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Best Digital Magazine Publishing Software You Can Use to Launch Your Digital Magazine

Digital magazine publishing software is important – which option are you using?

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Publishers have been trying out digital magazine publishing software during the past few years in hopes of creating the best digital products for their audiences. And, like everything else in digital magazine land, digital magazine software has evolved at light speed. And so has its pricing.

Since the last time we took a stroll through the world of digital magazine software, we’ve had quite a few suggestions in the comments below for additional options that publishers can use for their app editions. So we’ve checked them out, double-checked previously published information, and present all of them here for you to consider if you’re still looking for the right software.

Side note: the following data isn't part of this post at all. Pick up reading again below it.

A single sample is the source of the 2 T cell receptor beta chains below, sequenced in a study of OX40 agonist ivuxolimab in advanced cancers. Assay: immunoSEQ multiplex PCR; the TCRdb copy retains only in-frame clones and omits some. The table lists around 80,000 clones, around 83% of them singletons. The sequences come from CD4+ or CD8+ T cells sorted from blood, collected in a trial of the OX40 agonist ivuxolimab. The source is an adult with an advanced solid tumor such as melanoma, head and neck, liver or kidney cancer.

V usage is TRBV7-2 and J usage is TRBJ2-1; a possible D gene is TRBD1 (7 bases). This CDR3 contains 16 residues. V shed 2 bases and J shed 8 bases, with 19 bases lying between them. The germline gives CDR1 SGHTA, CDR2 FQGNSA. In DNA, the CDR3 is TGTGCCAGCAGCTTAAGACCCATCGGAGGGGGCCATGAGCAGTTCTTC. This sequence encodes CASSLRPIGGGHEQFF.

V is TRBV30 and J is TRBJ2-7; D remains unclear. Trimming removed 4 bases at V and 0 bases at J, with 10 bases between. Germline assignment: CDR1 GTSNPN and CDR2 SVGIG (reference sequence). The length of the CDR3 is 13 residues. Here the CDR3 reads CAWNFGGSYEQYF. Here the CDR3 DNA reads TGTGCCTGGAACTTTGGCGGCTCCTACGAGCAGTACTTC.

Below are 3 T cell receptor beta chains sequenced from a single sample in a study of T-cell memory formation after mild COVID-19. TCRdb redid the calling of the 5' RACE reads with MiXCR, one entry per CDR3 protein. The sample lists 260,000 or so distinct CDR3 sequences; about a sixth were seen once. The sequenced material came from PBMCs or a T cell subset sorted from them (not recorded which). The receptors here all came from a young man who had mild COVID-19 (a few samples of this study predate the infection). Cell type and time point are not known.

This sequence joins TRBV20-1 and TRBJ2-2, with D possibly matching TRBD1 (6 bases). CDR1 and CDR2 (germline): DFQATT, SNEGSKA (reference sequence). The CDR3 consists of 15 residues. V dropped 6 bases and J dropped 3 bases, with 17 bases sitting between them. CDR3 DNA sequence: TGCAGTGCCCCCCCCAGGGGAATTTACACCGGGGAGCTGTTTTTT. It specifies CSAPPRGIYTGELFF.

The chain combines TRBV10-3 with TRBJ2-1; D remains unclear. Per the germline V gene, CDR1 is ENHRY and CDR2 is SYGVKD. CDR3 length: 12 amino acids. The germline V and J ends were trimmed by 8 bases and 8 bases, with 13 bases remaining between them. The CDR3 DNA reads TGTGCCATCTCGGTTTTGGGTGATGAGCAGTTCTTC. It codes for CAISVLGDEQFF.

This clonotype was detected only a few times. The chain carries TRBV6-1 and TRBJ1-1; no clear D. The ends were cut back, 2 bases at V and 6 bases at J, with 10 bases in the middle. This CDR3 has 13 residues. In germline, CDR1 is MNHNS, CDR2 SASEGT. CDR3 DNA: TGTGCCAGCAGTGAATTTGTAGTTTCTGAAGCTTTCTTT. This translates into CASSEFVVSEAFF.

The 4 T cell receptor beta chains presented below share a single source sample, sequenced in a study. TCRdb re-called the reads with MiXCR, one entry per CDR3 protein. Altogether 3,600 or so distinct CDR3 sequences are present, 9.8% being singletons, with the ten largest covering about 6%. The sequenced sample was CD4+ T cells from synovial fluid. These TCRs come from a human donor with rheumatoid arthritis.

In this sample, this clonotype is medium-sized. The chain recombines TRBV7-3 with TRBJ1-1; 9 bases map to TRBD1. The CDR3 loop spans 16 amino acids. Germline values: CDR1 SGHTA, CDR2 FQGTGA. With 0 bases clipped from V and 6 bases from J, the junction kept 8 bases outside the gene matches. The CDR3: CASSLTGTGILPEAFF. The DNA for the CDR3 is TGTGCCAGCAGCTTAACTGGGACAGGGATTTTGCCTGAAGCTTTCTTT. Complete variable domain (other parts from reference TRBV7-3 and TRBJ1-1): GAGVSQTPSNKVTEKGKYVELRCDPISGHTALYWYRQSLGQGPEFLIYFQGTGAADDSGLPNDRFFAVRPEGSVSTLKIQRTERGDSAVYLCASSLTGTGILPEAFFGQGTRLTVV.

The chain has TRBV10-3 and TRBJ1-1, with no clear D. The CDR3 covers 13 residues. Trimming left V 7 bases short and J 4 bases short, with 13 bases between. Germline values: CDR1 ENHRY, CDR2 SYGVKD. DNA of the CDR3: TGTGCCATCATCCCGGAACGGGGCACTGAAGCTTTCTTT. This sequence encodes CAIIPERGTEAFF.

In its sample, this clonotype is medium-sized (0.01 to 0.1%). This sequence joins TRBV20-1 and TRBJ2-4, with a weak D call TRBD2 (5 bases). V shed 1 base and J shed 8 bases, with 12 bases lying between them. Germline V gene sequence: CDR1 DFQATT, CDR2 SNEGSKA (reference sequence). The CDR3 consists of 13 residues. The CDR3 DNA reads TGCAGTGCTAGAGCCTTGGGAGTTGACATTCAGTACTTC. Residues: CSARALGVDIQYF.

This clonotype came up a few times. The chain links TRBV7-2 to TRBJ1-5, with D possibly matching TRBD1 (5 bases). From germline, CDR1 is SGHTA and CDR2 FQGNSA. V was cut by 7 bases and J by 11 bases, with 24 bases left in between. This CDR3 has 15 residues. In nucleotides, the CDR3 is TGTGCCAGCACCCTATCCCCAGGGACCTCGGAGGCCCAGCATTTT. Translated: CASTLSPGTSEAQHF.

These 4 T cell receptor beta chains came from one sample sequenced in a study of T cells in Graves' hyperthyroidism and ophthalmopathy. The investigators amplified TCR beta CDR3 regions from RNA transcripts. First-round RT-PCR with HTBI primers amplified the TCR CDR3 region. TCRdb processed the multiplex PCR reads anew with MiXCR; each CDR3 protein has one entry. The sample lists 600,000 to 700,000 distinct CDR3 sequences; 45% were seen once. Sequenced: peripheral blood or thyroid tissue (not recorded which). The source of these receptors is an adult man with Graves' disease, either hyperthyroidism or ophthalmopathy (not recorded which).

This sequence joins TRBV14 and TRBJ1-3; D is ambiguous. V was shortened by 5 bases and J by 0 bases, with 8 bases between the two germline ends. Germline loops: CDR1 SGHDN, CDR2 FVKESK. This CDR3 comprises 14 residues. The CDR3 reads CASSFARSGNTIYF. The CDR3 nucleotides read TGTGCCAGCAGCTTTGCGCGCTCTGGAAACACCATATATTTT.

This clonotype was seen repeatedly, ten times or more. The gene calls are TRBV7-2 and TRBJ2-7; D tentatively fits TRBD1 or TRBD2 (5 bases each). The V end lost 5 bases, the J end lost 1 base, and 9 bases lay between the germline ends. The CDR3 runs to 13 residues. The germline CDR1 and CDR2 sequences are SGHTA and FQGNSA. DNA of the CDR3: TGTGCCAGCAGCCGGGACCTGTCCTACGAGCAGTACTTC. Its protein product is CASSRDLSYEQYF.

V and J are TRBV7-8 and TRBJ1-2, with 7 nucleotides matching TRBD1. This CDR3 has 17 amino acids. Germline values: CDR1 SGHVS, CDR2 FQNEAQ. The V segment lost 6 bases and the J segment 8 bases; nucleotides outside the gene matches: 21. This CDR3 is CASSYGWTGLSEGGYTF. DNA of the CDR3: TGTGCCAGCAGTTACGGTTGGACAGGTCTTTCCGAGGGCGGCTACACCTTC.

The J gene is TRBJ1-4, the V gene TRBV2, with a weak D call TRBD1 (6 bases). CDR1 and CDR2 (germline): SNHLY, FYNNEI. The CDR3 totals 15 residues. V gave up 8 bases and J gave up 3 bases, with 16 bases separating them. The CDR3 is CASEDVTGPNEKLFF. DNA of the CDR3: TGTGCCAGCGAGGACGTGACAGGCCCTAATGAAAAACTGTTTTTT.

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DMMS

Consumers are telling us loud and clear what they want—are you listening? How much would you pay for that information? Download a copy of What Consumers Want from Digital Magazines and How to Meet Their Needs for FREE instead, to find out how you can improve your digital magazine rapport with subscribers. Download now.

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Major digital magazine publishing software options

01-digital-magazine-publishing-software-is-important-which-option-are-you-usingAdobe Digital Publishing Suite: The Adobe Publishing Suite is one digital magazine publishing software option that offers a complete digital publishing solution. It allows users to publish for print, web, and tablets seamlessly. As the company notes, the tools for creating your app are free to use if you already have InDesign CS6 or later, and you only sign a license with them when you’re ready to actually publish.